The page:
‘Instagram isn’t a business. It’s like knitting or doing the crossword.’

By Michel Gaubert
Illustration by François Berthoud

A letter from… Paris: We like. - © System Magazine

My work is all about sharing. When I do music for a show, I like to expose people to things that they might not know.
I used to put videos, images, music, references from cinema or architecture up on Facebook, but then someone told me Instagram was ‘better’. So I joined, and after three or four months, I had about 50 followers. I didn’t really know how it worked. But then a couple of months later, I had five – no, nearly 10,000 followers. And today, I have 43,000 followers! And I probably only know 200 people, maybe 50 of them I know really well from the fashion business. 

When I first got all those followers, I was overwhelmed
– I thought about closing my account, or making it private. Yet after a while, when people began tagging their friends, I saw there was a real audience for it. And I started to really enjoy searching for images that I knew were going to get a lot of likes. It’s similar to when I’m DJ’ing, and I know that a record is so hot that it’s going to drive people crazy. It’s satisfying. 

Instagram provides a space for me to share aesthetics and points of view in a language outside of musical discourse. I do a lot of research for my work. I have a lot of images and piles of magazines at home that I haven’t seen for years, and I wanted to put them online. And then I started to look around blogs and Tumblrs, and I discovered a whole bunch of people who do amazing things. Sometimes I take an artist’s work, but I don’t want to say, ‘This is an amazing new work by so and so.’ Because I think now all these images belong to everyone. It’s not that I lack respect for the effort that was put into making these images, it’s just the way things work now. Everything can be appropriated. The same applies to music. 

I don’t want to use Instagram just to promote myself. Instead, I want to show another side of me, to people who only know me by my music. So I suppose you could say my personal life is quite removed from what I post online. Someone called me today from a newspaper in France, asking how many people worked on the account. So, sometimes I feel I need to put a face to the account, so people know it’s not a factory.

What I value about Instagram is that everyone can do their own little thing. I like Riccardo Tisci’s account because he doesn’t post anything about his work, or fashion – because most of the time with people in his position, it’s channelled through a PR. On Francisco Costa’s account, he posts images from his travels – it matches what he does, but in another dimension. I also like Hans Ulrich Obrist’s, because it doesn’t have anything to do with him. You would think that someone like him would post the most amazing art, yet it’s always just some weird text. So, for people who always have to be careful about their image, I think it’s a kind of release, to show people there’s another side to them.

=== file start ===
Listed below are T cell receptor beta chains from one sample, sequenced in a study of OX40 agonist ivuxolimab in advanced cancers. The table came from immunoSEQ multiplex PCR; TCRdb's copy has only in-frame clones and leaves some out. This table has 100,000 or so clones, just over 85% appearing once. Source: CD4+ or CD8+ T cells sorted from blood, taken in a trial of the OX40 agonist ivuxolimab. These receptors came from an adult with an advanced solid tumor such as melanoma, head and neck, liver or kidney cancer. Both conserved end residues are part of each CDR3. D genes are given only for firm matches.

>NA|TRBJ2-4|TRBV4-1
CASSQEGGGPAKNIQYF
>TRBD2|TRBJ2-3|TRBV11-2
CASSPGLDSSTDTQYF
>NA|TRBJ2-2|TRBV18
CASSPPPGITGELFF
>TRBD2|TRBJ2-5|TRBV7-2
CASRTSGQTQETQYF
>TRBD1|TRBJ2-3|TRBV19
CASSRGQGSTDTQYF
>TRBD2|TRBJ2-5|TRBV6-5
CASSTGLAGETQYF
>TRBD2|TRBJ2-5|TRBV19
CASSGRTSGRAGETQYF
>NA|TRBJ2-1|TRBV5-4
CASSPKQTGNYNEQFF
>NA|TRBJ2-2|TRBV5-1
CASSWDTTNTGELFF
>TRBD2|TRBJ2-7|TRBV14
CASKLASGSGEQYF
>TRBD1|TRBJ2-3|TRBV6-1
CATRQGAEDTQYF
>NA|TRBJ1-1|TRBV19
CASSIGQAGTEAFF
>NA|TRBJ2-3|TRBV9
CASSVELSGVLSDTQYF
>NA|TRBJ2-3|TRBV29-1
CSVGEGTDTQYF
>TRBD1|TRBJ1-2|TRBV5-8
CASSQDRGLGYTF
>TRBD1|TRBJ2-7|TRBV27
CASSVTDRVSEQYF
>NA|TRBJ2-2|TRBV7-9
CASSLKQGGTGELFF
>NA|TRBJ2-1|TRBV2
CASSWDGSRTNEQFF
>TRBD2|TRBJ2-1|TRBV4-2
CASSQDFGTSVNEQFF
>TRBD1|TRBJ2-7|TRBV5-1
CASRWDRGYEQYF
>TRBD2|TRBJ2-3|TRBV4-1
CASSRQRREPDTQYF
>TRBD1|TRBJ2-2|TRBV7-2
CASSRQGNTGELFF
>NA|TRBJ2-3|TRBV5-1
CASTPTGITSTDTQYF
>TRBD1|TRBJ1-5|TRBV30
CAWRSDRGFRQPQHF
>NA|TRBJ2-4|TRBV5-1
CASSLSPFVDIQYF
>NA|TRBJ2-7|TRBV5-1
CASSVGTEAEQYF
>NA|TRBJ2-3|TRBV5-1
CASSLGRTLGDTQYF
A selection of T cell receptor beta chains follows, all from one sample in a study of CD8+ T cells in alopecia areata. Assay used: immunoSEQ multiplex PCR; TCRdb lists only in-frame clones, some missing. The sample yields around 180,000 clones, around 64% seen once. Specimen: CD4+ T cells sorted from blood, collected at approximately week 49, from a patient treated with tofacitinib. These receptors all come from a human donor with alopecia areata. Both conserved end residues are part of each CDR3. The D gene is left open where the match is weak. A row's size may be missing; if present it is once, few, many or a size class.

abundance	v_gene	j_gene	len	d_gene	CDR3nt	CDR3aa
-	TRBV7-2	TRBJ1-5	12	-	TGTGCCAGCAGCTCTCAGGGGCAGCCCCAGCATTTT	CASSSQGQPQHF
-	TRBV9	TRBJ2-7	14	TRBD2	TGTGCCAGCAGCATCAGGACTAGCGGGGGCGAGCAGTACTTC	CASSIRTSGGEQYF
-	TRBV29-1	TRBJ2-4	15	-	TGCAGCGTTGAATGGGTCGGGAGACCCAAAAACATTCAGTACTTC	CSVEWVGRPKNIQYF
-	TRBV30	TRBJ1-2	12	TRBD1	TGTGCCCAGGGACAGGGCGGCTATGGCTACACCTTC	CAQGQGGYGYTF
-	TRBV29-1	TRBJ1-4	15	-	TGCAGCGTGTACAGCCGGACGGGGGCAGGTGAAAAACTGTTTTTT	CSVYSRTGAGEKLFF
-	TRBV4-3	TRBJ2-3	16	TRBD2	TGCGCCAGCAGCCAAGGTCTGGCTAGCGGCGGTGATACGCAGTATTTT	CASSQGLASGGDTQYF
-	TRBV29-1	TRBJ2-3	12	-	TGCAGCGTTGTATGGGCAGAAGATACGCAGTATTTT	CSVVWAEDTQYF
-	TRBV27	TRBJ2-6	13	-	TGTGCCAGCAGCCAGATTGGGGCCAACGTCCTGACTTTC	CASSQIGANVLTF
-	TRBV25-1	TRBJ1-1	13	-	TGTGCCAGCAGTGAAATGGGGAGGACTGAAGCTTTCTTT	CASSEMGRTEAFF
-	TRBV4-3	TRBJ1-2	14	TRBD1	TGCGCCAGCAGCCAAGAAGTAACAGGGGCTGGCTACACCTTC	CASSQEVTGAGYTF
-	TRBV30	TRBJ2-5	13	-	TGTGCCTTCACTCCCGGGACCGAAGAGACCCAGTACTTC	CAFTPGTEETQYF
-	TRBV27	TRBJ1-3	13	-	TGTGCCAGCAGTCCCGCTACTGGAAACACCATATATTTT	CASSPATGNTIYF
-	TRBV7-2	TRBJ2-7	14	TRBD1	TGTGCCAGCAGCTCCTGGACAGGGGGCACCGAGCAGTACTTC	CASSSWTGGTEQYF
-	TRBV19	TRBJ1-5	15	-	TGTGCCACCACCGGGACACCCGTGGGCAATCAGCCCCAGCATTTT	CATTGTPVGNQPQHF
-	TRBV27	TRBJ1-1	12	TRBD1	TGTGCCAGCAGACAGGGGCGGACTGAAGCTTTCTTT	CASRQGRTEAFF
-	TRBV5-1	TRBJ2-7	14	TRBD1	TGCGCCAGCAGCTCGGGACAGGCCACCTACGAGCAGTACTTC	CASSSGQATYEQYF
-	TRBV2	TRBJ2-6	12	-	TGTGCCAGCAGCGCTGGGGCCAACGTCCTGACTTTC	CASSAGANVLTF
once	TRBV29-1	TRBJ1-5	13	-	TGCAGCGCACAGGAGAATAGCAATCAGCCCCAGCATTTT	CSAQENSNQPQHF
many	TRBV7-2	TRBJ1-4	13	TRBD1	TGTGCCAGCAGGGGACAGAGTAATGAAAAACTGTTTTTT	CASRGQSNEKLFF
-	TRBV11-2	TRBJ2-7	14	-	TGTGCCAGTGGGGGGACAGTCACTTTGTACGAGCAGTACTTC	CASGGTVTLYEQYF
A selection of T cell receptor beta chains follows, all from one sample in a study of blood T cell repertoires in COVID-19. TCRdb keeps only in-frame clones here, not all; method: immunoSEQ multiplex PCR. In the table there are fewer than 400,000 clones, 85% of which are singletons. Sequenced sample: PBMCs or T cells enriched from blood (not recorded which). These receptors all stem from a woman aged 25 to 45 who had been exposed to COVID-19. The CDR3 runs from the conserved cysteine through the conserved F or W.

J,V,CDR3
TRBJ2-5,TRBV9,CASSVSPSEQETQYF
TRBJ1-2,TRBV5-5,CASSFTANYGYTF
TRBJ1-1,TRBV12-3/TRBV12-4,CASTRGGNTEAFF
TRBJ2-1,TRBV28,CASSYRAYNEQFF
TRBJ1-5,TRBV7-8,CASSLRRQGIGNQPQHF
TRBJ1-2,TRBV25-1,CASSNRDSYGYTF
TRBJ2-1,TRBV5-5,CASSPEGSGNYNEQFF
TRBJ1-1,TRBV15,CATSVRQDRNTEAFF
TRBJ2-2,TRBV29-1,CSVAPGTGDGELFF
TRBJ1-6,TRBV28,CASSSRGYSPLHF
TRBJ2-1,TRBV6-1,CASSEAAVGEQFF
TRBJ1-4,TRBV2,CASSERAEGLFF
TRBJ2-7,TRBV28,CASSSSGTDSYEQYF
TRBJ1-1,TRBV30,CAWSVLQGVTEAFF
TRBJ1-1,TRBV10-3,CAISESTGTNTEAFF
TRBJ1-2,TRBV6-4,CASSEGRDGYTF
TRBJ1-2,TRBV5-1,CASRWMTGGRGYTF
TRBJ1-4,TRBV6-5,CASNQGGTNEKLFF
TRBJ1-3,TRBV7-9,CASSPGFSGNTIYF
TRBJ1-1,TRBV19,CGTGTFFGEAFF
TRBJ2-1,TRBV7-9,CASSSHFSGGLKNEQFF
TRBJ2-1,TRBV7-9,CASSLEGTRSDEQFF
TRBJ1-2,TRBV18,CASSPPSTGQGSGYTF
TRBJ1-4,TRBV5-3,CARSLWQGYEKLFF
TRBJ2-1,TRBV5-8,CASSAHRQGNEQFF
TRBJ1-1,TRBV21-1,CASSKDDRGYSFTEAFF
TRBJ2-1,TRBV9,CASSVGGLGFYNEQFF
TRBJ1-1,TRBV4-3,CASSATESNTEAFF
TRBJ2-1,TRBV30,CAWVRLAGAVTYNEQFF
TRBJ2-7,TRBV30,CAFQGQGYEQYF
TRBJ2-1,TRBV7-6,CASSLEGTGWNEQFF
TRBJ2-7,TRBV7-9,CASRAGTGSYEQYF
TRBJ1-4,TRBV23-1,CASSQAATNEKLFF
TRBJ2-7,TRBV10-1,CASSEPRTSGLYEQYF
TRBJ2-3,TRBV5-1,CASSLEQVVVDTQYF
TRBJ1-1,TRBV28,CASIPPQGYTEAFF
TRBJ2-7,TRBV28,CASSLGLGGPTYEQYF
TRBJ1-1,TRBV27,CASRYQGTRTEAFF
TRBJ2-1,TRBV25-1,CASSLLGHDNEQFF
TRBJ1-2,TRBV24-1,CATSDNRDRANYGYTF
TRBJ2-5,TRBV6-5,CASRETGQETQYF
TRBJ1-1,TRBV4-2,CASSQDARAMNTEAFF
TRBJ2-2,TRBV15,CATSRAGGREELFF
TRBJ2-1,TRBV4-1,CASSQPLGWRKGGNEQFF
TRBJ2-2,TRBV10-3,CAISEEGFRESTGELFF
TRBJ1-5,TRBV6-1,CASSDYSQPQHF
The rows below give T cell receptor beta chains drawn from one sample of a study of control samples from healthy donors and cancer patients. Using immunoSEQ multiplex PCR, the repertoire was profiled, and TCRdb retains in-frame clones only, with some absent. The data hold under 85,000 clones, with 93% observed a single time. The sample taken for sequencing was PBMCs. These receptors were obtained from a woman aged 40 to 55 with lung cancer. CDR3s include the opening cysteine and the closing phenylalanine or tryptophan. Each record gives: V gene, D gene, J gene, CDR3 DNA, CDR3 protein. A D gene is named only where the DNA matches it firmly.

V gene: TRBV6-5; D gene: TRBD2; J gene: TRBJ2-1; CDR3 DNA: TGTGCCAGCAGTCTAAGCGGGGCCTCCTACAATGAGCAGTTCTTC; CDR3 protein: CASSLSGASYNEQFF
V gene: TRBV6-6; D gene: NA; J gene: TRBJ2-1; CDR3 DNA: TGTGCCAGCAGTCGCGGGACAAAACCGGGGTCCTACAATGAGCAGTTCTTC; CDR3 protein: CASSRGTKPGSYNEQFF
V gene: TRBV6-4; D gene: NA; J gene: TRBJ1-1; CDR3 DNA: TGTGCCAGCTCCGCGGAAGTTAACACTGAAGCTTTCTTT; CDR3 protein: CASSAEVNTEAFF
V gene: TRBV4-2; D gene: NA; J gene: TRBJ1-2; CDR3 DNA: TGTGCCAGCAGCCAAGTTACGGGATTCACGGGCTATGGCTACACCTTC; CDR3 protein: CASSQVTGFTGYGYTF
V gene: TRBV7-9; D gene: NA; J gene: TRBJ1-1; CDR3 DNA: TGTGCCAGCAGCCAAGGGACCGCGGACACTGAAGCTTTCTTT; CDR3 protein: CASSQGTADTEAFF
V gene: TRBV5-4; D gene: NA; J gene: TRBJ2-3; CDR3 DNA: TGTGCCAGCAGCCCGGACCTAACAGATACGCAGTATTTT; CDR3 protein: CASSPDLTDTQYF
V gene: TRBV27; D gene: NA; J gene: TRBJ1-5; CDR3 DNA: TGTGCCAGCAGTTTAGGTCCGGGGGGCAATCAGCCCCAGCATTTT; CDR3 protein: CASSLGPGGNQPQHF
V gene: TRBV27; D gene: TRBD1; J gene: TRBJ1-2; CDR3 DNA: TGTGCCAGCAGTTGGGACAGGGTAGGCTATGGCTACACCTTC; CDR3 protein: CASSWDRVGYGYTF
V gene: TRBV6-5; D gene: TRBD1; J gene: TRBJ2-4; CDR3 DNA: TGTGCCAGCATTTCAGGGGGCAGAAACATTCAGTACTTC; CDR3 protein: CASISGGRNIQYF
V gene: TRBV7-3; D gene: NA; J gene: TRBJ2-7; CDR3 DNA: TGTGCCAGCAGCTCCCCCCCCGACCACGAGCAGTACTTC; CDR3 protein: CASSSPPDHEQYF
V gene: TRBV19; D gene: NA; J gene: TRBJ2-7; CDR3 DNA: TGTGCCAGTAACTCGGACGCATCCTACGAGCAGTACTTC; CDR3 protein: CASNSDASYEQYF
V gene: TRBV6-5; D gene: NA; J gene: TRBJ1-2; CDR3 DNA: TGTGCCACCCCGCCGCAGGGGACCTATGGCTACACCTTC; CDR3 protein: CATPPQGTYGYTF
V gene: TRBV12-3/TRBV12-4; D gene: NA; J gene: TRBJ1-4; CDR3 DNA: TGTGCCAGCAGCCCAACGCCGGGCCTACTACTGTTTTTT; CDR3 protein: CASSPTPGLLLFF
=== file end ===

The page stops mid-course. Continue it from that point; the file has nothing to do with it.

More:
But I don’t like it when people are too ostentatious, or when they’re trying to promote a product they’ve been given to please a PR. Or say, sometimes you’ll get 25 pictures of the same thing, like the finale of a fashion show. I don’t see the point of doing that. I think Instagram should be a witty take on things, it shouldn’t have adverts, or be an advert for yourself. It should be personal. 

Every day, I spend nearly an hour collecting about 25 to 30 images that I find on blogs, and chose one to post according to my mood. Sometimes my comments are a little sarcastic, but it’s done in a light-hearted way. Like when I commented on pictures of Lana Del Rey with ‘Lasagna Del Rey’ or ‘Llama Del Rey’. I have nothing against her, but I was poking fun at her as I think she’s been manufactured to be a product. A lot of people ask why I post pictures of Madonna from the 1980s with the tag #wheniwascool. Because to me, Madonna was a goddess in the 1980s. But when I saw her last video, I thought the music sucked, and it seemed as though she was trying to compete with Rihanna or Britney. And I think she’s much better than that. 

Some people have launched a career from their Instagram account. The Russian blogger Mira Duma could post a picture of a cookie on the floor, and it’s going to get a million likes. I don’t really know what that means. For me, my account is a hobby, like knitting or doing crosswords backstage at catwalk shows are for some models. It’s not a business, though lots of magazines and visual companies have asked me to work on projects with them – whether they see the light of day is another matter. But the fact is, Instagram is both very stimulating and challenging. Its power lies as a door and a mind-opener for many of us, one with no limits other than its trivial content policy rules. I think it’s really funny when people stop me on the street, like two 15-year-old girls did the other day, and say, ‘Are you Michel Gaubert? Can we take a picture with you? You’re our Instagram God!’ I like how social media can reach so many people. But I don’t want my account to ever be a literal diary or become too personal – I still want to remain a mystery.

Taken from System No. 3.